The KJV translators clearly would have been aware of the rendering in Tyndale's and the rendering in the Geneva Bible and could have chosen to follow one of them instead.
     
  12. TCGreek

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    Yes, there must have been a good reason for the KJV choice.
     
  13. StefanM

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    Any further insights?
     
  14. cowboymatt

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    None. There don't appear to be any textual variants either. The KJV translators just goofed.
     
  15. franklinmonroe

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    I think its possible that the KJV translators may have taken the posture that "dead" expresses the author's argument more poignantly than "died"; that is, "if" righteousness could come through lawkeeping then Christ is still in the grave. Paul is implying that Jesus' death served no purpose, since we could have been saved without it (hypothetically).

    Isn't a concept of the aorist verb that it does not regard time (past, present, or future)? And since there is no exact or precise English equivalent for this tense then the KJV revisers could justify such a rendering?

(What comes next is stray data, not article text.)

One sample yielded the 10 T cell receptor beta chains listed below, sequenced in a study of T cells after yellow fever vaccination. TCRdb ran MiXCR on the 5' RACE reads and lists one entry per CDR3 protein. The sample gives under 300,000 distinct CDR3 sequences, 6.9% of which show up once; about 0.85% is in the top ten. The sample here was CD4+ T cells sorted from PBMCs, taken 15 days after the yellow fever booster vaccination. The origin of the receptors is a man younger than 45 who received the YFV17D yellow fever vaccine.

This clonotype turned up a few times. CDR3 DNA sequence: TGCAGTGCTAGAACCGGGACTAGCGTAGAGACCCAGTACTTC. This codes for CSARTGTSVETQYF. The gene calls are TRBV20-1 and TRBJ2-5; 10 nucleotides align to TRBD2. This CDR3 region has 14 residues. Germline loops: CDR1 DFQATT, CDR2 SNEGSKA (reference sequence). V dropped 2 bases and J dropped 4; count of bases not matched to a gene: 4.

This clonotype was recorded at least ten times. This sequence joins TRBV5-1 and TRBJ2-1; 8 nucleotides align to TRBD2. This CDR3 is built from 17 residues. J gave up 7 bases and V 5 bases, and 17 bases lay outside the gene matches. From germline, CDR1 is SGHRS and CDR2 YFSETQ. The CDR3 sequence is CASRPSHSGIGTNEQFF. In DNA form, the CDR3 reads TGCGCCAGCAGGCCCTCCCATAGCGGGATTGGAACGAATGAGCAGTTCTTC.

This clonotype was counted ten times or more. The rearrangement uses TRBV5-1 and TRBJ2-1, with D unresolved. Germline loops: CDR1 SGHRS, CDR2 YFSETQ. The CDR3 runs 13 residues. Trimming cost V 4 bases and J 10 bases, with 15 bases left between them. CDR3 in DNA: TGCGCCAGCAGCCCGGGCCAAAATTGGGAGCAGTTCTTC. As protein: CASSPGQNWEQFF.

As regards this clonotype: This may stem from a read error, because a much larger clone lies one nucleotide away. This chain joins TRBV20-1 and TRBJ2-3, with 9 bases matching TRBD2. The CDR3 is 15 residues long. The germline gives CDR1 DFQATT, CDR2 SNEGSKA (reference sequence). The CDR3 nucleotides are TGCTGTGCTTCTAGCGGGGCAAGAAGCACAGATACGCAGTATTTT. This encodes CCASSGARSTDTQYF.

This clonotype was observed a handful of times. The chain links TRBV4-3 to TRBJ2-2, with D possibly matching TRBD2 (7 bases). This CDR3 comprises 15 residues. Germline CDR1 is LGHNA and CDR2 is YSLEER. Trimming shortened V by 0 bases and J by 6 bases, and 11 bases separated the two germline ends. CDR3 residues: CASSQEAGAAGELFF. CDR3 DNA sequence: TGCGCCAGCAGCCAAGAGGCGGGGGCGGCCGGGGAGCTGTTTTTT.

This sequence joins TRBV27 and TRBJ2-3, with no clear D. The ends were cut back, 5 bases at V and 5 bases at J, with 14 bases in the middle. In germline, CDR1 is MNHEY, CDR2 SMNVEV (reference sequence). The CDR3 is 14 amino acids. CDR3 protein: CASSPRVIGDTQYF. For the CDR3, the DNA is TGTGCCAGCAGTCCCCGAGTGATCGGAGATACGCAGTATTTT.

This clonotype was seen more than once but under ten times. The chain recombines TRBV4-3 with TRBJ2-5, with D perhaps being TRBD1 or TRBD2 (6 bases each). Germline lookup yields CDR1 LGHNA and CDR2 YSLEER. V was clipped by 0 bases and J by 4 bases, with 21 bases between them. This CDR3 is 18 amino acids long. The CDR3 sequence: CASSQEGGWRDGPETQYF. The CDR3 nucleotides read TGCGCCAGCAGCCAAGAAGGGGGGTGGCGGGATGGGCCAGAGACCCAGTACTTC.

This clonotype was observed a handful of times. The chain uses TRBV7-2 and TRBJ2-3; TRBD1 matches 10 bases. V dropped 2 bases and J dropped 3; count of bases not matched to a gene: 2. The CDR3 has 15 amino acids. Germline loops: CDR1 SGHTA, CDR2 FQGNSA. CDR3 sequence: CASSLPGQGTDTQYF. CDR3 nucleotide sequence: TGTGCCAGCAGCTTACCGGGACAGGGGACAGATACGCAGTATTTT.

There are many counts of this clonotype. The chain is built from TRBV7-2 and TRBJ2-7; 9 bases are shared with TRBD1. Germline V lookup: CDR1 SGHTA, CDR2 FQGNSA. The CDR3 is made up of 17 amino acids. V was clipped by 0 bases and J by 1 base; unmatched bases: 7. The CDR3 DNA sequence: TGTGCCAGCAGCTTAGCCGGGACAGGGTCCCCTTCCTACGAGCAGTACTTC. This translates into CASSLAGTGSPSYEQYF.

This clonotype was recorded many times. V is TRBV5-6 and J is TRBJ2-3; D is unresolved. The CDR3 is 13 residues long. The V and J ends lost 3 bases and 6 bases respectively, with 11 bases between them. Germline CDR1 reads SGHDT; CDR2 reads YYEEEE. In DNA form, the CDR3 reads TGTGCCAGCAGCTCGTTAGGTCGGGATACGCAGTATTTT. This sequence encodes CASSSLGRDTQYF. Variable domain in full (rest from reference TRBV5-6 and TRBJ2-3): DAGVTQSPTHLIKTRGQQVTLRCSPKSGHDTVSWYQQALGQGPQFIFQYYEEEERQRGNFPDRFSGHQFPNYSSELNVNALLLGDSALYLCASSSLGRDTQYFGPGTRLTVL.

#15 franklinmonroe, Feb 19, 2008
    Last edited by a moderator: Feb 19, 2008
  16. cowboymatt

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    Your observation about the aorist is true, but it is almost always translated as simple past and should only not be translated if the context demands it. While your idea is plausible, I don't know if it is the necessary reading of the conditional.
     
  17. StefanM

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    1) That would be stretching the text to the breaking point. Besides, the resurrection is not in view (cf. 1 Cor 15). Paul's argument surrounds the purpose of Christ's death. He makes no argument regarding the necessity of the resurrection only of the death of Christ. Even if (hypothetically) the Son of God had died without cause, it would not necessarily follow that a resurrection would not occur.

    2) In the indicative mood, the aorist almost always refers to past action.
     
  18. TCGreek

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    Then what should be the acceptable translation?
     
  19. TCGreek

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    1. Paul's point is about How a person becomes right with God.

    2. When we take the previous verses into account, a person does not becoming right with God by becoming a Jew.

    3. Rather a person becomes right with God through Jesus Christ.

    4. And the reason why it is through Jesus Christ is because He went to the cross for the one would put his faith in Christ to become righteouse before a holy God.

    5. In light of the context then, I think the aorist should be rendered as "died."
     
  20. John of Japan

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    Naw, he was just speaking grammar. :laugh: